Related link: http://www.skype.com/download_pda.html
The PocketPC has so much novelty–you can run a tiny version of Doom on it. You can play small MPG and AVI files on it. You can even tote around MP3s if you like.
But novelty may be the best thing the PocketPC has going for it. Where’s the substance? I’ve often questioned the ultimately usefulness of the PocketPC platform. For all its smallness, it’s a rather inconvenient little beast, indeed. A combination of problems have combined to spoil the PocketPC’s promise when it comes to business apps. I tried two different SQL Server-based data collection applications designed for collecting field time sheets at a construction company, and I discovered:
- PocketPCs aren’t rugged enough. Don’t you dare put it in your butt pocket.
- That screen is just too small for any useful reporting. It almost always gave me a headache.
- These days, a lot of people who are candidates for a PocketPC already have a laptop, so why bother? Do they really need to carry two devices?
- With all that Windows bulk and API overhead, can a high-speed database application really run on a PocketPC? It would seem not.
- Handwriting recognition on PocketPC just doesn’t work unless you’ve the handwriting of a third-grade language teacher.
- TabletPCs do everything a PocketPC does, PLUS run win32 apps at a speed that puts comparable PocketPC software to shame.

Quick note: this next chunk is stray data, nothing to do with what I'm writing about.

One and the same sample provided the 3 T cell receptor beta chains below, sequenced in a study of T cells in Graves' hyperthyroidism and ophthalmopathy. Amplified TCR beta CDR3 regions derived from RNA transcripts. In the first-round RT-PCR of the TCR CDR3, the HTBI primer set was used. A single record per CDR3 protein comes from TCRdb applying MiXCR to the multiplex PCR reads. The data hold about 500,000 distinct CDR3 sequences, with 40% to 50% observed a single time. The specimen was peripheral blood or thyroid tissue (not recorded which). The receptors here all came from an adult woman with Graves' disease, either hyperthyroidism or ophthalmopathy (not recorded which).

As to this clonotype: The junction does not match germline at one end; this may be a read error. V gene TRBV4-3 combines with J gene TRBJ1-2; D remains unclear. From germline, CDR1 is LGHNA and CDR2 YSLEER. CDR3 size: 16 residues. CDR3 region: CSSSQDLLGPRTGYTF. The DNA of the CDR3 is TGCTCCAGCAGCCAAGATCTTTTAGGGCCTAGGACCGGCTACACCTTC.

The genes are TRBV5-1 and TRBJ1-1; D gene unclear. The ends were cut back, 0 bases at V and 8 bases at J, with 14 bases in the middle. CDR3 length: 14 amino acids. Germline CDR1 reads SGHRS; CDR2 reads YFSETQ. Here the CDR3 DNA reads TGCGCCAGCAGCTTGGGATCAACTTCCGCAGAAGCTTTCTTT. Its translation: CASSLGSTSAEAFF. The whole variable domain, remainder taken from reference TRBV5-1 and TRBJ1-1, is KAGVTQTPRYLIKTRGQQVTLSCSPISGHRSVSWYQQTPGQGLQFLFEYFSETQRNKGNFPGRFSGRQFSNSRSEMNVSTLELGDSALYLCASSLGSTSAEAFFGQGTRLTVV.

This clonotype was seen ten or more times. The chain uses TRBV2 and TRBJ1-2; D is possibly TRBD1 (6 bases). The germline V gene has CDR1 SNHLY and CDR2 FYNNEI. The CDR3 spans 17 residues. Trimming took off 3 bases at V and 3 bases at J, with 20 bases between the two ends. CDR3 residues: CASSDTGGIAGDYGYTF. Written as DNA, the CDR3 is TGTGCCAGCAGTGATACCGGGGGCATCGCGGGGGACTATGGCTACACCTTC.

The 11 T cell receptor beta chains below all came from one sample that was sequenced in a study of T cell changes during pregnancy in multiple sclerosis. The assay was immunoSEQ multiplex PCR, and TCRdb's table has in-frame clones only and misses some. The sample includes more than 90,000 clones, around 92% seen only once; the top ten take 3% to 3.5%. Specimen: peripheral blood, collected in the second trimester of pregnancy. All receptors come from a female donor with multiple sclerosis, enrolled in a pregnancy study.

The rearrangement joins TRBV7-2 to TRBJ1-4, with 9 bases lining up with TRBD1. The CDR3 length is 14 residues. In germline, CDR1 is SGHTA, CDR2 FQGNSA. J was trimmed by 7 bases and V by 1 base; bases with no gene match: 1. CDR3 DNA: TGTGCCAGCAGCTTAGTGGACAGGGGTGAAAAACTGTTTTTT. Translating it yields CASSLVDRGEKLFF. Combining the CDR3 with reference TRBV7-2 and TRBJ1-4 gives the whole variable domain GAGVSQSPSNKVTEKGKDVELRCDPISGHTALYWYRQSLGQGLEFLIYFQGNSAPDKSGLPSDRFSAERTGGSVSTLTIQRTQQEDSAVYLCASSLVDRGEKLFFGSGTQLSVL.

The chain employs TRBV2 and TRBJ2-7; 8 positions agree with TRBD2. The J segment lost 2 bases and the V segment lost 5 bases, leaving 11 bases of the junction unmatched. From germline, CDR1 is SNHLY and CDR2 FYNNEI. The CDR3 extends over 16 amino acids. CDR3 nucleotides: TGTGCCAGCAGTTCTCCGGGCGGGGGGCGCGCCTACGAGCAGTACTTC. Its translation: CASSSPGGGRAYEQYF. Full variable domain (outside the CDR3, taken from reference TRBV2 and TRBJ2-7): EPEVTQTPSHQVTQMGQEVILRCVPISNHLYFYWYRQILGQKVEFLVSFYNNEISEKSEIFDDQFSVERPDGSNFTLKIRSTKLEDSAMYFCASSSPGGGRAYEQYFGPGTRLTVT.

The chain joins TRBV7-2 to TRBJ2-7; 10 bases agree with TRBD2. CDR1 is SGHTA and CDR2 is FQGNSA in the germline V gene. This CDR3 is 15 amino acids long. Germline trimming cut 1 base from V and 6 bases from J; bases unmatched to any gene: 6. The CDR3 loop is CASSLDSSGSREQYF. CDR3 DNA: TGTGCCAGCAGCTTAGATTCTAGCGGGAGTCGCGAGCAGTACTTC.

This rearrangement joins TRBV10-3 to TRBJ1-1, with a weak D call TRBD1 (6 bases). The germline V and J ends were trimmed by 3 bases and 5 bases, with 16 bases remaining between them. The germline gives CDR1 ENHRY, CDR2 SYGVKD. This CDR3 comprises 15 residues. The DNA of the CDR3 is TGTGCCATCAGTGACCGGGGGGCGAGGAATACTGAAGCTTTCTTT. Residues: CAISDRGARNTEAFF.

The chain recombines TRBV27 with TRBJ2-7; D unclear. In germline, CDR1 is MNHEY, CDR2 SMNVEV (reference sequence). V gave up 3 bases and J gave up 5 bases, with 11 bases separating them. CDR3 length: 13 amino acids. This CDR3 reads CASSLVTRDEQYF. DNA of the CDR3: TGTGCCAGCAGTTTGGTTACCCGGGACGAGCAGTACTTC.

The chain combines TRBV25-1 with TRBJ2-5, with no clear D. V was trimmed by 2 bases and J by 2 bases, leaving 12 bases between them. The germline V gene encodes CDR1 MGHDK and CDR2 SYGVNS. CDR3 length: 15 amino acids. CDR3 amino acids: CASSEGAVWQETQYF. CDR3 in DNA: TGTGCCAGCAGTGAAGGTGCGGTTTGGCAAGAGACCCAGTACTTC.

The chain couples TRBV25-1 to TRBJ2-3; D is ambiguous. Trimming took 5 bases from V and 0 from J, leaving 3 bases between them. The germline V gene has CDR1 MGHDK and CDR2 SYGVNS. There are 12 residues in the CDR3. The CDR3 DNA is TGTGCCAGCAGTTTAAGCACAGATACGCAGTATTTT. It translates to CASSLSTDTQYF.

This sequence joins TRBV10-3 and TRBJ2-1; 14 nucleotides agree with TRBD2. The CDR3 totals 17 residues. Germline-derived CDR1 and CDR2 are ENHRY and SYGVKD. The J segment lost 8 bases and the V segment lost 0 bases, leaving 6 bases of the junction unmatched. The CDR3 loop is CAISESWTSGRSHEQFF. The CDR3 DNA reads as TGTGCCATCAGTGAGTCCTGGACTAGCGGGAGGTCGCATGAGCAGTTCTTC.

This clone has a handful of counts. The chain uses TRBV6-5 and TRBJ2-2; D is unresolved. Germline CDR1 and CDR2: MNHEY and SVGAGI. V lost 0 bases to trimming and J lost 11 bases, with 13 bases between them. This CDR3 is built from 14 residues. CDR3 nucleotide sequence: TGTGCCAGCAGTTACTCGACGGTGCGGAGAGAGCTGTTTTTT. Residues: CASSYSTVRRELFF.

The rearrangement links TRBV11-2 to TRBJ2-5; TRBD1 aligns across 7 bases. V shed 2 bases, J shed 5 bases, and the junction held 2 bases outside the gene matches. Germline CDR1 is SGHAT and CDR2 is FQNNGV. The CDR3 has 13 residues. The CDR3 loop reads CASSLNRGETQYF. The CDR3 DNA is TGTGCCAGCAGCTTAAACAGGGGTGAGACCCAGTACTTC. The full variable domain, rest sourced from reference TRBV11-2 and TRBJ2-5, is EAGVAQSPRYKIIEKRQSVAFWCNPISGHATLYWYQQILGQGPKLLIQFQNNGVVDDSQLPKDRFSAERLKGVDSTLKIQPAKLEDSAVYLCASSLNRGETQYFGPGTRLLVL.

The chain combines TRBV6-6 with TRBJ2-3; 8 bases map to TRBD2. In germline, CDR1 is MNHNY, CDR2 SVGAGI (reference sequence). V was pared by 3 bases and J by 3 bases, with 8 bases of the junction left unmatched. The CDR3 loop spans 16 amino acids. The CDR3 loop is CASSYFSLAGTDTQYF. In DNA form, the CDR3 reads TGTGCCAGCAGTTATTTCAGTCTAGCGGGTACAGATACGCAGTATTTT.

So how useful can these pricey little trinkets really be?
It seems Skype and Xten Networks think PocketPCs could serve a noble purpose as VoIP endpoints, and they’ve developed softphones for PocketPC to prove the point. This could be a really cool thing, especially for enterprise VoIP over WiFi. Imagine walking around the building with a fully-programmable VoIP business phone the size of your wallet at your disposal.
Skype’s PocketPC softphone is proprietary, and Xten’s uses SIP, the prevailing open signaling standard for telephony. Skype is free and doesn’t offer two-way connectivity to the public telephone system. Xten’s is commercial and does offer inbound and outbound public network calling, by way of SIP proxies or SIP service providers like Voicepulse and Broadvoice.
Of course, there’s the inevitable issue of running a softphone on a PocketPC-based cellphone. Kind of like running Linux on VirtualPC for the Mac.
With 3G networks growing, 802.11b wireless VoIP phones, and inexpensive cellphones everywhere, is there really a use for VoIP on PocketPC devices, or is it just novelty like micro-Doom?